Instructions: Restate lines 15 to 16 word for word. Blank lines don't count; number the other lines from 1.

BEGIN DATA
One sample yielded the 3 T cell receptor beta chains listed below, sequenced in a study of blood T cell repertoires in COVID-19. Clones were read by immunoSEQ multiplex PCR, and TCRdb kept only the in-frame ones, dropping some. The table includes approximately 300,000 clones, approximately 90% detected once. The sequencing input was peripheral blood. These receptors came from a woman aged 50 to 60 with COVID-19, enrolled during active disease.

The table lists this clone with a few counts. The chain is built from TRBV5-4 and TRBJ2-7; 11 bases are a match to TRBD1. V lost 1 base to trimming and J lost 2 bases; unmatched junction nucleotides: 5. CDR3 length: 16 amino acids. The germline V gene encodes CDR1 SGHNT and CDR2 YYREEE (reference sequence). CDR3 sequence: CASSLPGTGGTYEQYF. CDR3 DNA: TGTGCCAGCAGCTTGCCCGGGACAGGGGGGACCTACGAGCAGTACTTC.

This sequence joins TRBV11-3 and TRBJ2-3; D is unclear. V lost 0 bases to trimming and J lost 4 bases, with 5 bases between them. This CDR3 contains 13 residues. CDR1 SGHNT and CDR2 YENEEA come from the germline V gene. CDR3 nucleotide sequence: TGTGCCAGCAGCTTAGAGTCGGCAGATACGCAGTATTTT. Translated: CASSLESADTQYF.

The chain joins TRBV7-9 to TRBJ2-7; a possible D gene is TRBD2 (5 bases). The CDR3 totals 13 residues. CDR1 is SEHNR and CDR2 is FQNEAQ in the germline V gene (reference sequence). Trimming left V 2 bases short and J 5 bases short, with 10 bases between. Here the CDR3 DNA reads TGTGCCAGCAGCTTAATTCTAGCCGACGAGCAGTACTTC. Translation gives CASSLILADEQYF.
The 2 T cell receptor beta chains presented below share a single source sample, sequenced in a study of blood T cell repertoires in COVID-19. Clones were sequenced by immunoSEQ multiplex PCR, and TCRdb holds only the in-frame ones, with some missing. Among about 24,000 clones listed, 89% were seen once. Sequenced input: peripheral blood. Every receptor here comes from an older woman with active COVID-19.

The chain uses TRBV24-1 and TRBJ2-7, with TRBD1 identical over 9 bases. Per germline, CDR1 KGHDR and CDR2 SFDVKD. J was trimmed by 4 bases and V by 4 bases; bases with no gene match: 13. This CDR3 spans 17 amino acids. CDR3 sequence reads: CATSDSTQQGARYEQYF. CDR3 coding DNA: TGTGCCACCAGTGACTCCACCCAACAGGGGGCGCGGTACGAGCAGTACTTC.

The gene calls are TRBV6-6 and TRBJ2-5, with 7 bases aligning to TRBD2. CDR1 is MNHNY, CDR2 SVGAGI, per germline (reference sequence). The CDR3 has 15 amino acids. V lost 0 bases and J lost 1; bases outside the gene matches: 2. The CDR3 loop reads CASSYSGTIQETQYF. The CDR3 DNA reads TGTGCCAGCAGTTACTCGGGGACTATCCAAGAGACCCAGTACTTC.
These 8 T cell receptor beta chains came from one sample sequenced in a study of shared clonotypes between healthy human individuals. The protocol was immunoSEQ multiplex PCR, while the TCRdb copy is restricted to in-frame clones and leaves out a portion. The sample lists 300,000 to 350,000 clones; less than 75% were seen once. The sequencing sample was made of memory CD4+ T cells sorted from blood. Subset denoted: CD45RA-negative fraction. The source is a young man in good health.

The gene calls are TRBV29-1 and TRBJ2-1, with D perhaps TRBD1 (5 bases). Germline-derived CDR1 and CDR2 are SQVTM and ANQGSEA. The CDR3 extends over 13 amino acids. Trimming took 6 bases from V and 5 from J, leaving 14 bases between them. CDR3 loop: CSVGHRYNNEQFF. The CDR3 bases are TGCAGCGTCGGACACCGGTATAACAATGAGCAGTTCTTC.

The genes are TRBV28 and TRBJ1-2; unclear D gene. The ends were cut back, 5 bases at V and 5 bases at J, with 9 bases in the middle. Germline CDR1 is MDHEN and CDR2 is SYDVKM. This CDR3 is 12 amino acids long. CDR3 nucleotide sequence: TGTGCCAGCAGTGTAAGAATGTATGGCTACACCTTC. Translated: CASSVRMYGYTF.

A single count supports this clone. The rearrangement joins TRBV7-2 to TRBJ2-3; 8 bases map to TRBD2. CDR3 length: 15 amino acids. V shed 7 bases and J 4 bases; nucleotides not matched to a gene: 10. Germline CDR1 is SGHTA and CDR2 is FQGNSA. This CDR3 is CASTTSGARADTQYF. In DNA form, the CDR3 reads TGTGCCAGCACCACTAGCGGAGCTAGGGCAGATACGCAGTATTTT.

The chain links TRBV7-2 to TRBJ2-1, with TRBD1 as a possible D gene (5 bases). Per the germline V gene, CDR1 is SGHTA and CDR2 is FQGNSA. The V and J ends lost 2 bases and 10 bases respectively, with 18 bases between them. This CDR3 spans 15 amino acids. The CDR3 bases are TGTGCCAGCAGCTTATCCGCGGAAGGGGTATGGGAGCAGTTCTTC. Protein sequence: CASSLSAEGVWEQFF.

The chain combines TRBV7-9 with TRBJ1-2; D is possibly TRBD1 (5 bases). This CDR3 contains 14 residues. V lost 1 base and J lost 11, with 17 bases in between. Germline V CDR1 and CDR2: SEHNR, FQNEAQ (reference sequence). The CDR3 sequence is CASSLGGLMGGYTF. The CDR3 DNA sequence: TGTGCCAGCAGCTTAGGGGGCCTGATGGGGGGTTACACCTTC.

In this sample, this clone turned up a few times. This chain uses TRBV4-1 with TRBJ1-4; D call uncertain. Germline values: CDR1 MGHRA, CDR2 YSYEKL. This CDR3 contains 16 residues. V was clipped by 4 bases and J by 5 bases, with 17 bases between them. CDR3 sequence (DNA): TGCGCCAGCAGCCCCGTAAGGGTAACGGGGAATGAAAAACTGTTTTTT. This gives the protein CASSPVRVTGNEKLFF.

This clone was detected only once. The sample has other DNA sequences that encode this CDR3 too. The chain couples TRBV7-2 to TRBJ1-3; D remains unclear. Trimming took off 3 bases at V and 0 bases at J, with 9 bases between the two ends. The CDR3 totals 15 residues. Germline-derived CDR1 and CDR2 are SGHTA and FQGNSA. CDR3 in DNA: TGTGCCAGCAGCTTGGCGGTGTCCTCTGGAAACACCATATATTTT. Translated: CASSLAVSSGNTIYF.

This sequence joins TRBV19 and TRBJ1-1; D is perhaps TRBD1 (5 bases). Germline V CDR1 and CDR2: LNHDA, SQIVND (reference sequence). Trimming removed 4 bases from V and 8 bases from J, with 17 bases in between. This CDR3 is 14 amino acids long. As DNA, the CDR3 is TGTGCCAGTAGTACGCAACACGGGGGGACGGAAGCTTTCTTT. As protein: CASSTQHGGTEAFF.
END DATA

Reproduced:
This clone was detected only once. The sample has other DNA sequences that encode this CDR3 too. The chain couples TRBV7-2 to TRBJ1-3; D remains unclear. Trimming took off 3 bases at V and 0 bases at J, with 9 bases between the two ends. The CDR3 totals 15 residues. Germline-derived CDR1 and CDR2 are SGHTA and FQGNSA. CDR3 in DNA: TGTGCCAGCAGCTTGGCGGTGTCCTCTGGAAACACCATATATTTT. Translated: CASSLAVSSGNTIYF.

This sequence joins TRBV19 and TRBJ1-1; D is perhaps TRBD1 (5 bases). Germline V CDR1 and CDR2: LNHDA, SQIVND (reference sequence). Trimming removed 4 bases from V and 8 bases from J, with 17 bases in between. This CDR3 is 14 amino acids long. As DNA, the CDR3 is TGTGCCAGTAGTACGCAACACGGGGGGACGGAAGCTTTCTTT. As protein: CASSTQHGGTEAFF.